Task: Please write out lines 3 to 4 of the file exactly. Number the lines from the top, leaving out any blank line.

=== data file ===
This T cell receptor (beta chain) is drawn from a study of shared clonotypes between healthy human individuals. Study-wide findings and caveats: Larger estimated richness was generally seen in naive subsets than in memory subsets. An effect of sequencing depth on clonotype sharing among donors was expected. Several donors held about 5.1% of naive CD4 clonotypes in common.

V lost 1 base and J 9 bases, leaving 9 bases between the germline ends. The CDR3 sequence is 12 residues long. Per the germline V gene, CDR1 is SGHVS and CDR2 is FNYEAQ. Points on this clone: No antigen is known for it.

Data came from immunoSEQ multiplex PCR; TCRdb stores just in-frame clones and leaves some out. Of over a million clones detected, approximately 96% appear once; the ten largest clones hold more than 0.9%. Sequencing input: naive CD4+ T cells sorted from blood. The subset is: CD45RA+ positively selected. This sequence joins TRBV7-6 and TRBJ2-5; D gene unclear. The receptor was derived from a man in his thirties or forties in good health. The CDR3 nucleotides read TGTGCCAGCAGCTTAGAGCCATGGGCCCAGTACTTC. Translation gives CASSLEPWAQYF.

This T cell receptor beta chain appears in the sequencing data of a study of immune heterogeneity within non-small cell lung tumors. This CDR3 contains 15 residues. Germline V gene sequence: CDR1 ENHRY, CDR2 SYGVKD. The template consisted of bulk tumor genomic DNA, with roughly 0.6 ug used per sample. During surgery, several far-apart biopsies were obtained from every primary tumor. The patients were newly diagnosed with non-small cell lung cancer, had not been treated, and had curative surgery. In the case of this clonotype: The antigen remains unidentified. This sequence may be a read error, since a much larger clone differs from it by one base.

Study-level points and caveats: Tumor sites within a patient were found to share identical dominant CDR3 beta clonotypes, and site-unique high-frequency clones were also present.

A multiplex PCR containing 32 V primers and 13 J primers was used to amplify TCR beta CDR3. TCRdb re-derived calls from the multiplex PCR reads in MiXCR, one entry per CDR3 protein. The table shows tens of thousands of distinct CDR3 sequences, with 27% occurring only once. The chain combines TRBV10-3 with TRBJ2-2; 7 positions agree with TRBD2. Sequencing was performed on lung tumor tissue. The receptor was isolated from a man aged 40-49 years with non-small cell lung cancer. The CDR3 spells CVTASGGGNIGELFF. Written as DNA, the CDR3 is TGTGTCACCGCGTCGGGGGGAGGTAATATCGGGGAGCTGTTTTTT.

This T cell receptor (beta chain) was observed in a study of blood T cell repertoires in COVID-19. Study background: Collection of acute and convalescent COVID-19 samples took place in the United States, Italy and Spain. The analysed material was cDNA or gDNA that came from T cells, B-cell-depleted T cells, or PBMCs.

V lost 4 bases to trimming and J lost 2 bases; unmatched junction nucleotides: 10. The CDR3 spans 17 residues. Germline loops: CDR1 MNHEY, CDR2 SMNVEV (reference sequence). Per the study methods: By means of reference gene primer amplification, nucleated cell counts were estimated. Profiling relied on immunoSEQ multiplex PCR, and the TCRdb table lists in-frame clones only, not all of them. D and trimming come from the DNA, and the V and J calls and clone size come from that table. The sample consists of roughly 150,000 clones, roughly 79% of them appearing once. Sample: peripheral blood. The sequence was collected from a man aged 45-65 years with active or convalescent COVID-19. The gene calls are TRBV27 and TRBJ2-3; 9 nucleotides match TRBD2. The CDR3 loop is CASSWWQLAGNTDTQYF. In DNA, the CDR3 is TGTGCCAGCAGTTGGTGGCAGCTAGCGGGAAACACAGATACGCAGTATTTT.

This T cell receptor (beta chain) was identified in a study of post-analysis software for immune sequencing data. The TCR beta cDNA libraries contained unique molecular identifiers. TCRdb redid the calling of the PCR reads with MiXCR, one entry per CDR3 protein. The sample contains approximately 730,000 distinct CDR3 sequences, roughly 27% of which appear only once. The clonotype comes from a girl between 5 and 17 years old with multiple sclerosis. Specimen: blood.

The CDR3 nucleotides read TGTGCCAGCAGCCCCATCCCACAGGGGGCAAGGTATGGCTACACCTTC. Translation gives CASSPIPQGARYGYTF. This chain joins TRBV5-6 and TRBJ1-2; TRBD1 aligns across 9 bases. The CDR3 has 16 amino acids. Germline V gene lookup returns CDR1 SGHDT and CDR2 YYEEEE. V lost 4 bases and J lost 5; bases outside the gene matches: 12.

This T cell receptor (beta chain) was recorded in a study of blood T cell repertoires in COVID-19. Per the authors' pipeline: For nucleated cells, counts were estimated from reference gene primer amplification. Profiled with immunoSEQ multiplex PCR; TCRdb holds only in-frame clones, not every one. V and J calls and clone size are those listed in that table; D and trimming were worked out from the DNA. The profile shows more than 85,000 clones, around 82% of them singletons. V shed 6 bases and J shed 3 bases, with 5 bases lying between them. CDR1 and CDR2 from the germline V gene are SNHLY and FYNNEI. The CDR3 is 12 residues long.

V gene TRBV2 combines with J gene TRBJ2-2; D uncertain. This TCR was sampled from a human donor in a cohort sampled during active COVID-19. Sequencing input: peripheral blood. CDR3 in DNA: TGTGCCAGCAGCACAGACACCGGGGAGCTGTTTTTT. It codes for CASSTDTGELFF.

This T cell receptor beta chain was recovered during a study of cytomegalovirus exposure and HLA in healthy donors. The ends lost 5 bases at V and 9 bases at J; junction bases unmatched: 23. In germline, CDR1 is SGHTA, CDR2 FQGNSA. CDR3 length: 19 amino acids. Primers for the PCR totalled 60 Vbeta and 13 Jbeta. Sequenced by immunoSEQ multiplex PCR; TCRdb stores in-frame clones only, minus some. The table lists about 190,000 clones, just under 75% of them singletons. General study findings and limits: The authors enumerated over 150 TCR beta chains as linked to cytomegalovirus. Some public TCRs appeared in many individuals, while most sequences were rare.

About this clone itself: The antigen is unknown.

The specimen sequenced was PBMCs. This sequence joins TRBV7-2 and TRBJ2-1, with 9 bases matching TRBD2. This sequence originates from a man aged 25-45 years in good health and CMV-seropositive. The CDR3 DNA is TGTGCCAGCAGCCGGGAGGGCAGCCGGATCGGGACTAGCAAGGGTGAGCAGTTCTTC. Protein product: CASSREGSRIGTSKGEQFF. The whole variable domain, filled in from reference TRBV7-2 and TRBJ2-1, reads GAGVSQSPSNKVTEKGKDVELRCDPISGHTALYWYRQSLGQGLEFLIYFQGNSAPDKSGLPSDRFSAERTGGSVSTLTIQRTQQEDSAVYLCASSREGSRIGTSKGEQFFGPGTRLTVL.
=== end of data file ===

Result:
Data came from immunoSEQ multiplex PCR; TCRdb stores just in-frame clones and leaves some out. Of over a million clones detected, approximately 96% appear once; the ten largest clones hold more than 0.9%. Sequencing input: naive CD4+ T cells sorted from blood. The subset is: CD45RA+ positively selected. This sequence joins TRBV7-6 and TRBJ2-5; D gene unclear. The receptor was derived from a man in his thirties or forties in good health. The CDR3 nucleotides read TGTGCCAGCAGCTTAGAGCCATGGGCCCAGTACTTC. Translation gives CASSLEPWAQYF.

This T cell receptor beta chain appears in the sequencing data of a study of immune heterogeneity within non-small cell lung tumors. This CDR3 contains 15 residues. Germline V gene sequence: CDR1 ENHRY, CDR2 SYGVKD. The template consisted of bulk tumor genomic DNA, with roughly 0.6 ug used per sample. During surgery, several far-apart biopsies were obtained from every primary tumor. The patients were newly diagnosed with non-small cell lung cancer, had not been treated, and had curative surgery. In the case of this clonotype: The antigen remains unidentified. This sequence may be a read error, since a much larger clone differs from it by one base.